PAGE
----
24 November 2007
A couple of days ago, my wife and I thought we would drive down to Canberra and attend an event held by the International Committee of the Red Cross (ICRC). Our main reason for going was that a good friend of ours, Jia, was one of the keynote speakers at this event.
We had a great time and got to talk to a number of ICRC members about their work across the globe. As we bade our farewell (we were driving back to Sydney the same day - 600 kms round trip), I noticed a stand that contained some informational leaflets. I decided to check them out while waiting for my wife.
There was one in particular that drew my attention. It was shaped like a bookmark and had the Australian Government emblem on it. I decided to pick it up and let out a small stifled laugh when I read what it was promoting.
The subject of my laughter was because the bookmark was advertising, wait for it, the 'National Public Toilet Map'!!
My first thought was "what the ?". After all, I was in Canberra, a city that has 'circuits' instead of roundabouts and a Parliament that has a lawn on its roof. To me it was something that I would expect to find in the nations capital. In my opinion, Canberra is a crazy governmental sterile type of place. If you ever visit Canberra do so with an open mind, and don't stay too long, otherwise you may get to like it.
Anyway, the Australian Government has apparently set up a website called http://www.toiletmap.gov.au/ to help Australians, and tourists alike better plan their journeys. I suppose, putting on my serious hat for a few seconds, that if you have young children, or suffer from incontinence then it may be a good idea to have this information at hand.
However, the fact that the Government has spent loads of money setting up the website and advertising it seems quite ludicrous given all the other problems that the country is experiencing at present. But for now, I'll put aside my view of Australia's woes until another day.
Being an inquisitive type of person, I decided to take a look at the website to see what I could learn about all things lavatorial.
When you enter the website, the first thing that you notice is that the search functionality is divided into 'Browse', 'Find' and 'Plan'. I quickly clicked on 'Find' and entered in my postcode. Sure enough, the search results revealed that I am surrounded by five public toilets, including one at the railway station (which is normally locked up). Wow, amazing stuff! I then searched on other parts of Australia and found details of more public toilets!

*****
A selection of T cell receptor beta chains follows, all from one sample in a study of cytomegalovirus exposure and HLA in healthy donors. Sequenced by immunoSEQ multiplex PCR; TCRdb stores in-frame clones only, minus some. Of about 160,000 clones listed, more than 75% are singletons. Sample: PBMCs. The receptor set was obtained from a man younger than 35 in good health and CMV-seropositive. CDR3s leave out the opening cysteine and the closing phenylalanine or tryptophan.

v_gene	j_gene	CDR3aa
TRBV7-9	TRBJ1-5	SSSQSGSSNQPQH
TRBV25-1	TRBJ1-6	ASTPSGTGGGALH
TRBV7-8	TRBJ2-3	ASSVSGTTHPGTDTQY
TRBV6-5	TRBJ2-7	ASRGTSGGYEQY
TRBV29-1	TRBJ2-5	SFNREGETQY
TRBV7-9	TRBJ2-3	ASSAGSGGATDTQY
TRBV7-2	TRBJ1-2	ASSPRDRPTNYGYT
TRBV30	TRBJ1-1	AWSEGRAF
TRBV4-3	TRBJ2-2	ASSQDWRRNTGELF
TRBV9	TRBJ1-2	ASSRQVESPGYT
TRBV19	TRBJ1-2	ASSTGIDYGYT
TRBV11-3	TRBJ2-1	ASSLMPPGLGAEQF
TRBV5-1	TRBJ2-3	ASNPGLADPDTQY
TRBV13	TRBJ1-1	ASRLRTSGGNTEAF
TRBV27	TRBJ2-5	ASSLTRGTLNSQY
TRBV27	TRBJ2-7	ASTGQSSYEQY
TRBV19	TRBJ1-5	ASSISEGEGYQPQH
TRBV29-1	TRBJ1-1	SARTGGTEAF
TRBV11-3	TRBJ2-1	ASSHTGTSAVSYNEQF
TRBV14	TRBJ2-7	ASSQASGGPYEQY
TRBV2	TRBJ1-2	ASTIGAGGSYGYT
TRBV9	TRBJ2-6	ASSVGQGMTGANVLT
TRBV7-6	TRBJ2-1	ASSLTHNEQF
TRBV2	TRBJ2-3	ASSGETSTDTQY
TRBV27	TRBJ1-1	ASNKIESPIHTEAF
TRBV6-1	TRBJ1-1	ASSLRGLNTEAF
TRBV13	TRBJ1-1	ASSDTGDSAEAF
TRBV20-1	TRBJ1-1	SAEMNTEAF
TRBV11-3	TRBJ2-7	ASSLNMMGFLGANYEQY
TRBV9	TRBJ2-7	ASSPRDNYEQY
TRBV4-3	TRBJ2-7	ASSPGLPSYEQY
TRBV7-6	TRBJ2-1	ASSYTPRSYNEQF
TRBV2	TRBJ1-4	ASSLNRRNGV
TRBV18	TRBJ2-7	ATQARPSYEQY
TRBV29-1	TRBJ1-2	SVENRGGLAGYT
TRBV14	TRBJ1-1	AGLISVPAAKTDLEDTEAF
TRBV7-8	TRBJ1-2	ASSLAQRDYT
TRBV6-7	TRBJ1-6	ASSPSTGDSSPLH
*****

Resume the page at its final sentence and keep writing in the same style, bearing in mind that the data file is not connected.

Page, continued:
By now, I was getting excited (which doesn't say much). Who'd have thought that searching for toilets would be such fun!
Next I tried out the 'Plan' functionality that allows you to identify all the public toilets between two destinations. I entered details of two suburbs in Sydney to see how many of them there would be. Well, the search results advised me that there were six public toilets on my chosen route, and it even gave me directions on how to get there! The only thing missing was information about the toilet rolls contained in each toilet!
You can also register for your own 'Toilet Map' and save your favourite trips and destinations, as well. All important stuff indeed. The thing that really amazed me was that you can subscribe to a newsletter.
Now I don't know about you, but my mind was thinking about what the newsletter would contain. Would it give an update on the state of toilets for Bunbury?, have testimonials from a Mrs Jones who used the toilet planner to travel from Wagga Wagga to Forbes?, and would there be a picture of the 'Toilet of the Month"?
Who knows, but I am tempted to subscribe and find out!
21 November 2007
Even though it’s not quite summer here in Sydney, it is certainly starting to feel like it.
Already the temperatures are rising, and the nights are getting sticky (and that’s not because Justin Timberlake was in town recently he he he). This year it seems that the humidity has started earlier than normal, as we don’t often experience that humid, clammy feeling until January at the earliest.
So for the vast majority of people living in Sydney, we can expect perspiration to be the order of the day for the next three months. One can only hope that Santa has an air-conditioned sleigh, otherwise he is going to be reeking really bad in that fur lined red cloak! With the possibility of reindeer droppings, the mind boggles as to what the combined smell would be like.
One of the certainties of the warmer months in Sydney, even more certain than mosquito bites and sunburn, is the rise in body odour. In fact, the first noticeable sign of this is when you are catching public transport while travelling to and from the CBD.
What happens quite often, is that you will be sitting on a train, ferry or bus totally engrossed in your book or trash mag (in my case, being a male, it is a classic rock magazine) when all of a sudden your nose detects an unusual smell. Instinctively, your head moves to the direction of where it thinks it has originated from. Suddenly, you notice a passenger standing up holding onto a rail with armpit raised right next to your seat. As if by magic, the smell continues to waft over you until you exit your mode of transportation. By now you are desperate for fresh clean air!
To compound this further is the fact that virtually all the trains that I seem to catch are not air conditioned in the warmer months. I find this very strange, as in winter I always seem to catch an air conditioned one – which is the time of year when you don’t really need it! My view is that most air-con trains must go on a summer sabbatical to cooler climes. This being the only obvious reason for their lack of appearances across the city in summer.
So, dear reader, spare a thought for us Sydneysiders who rely on public transport to get to work, school, Britney Spears concerts etc and having to inhale a variety of nauseating body odours.
Roll on the cooler months!!!!
18 November 2007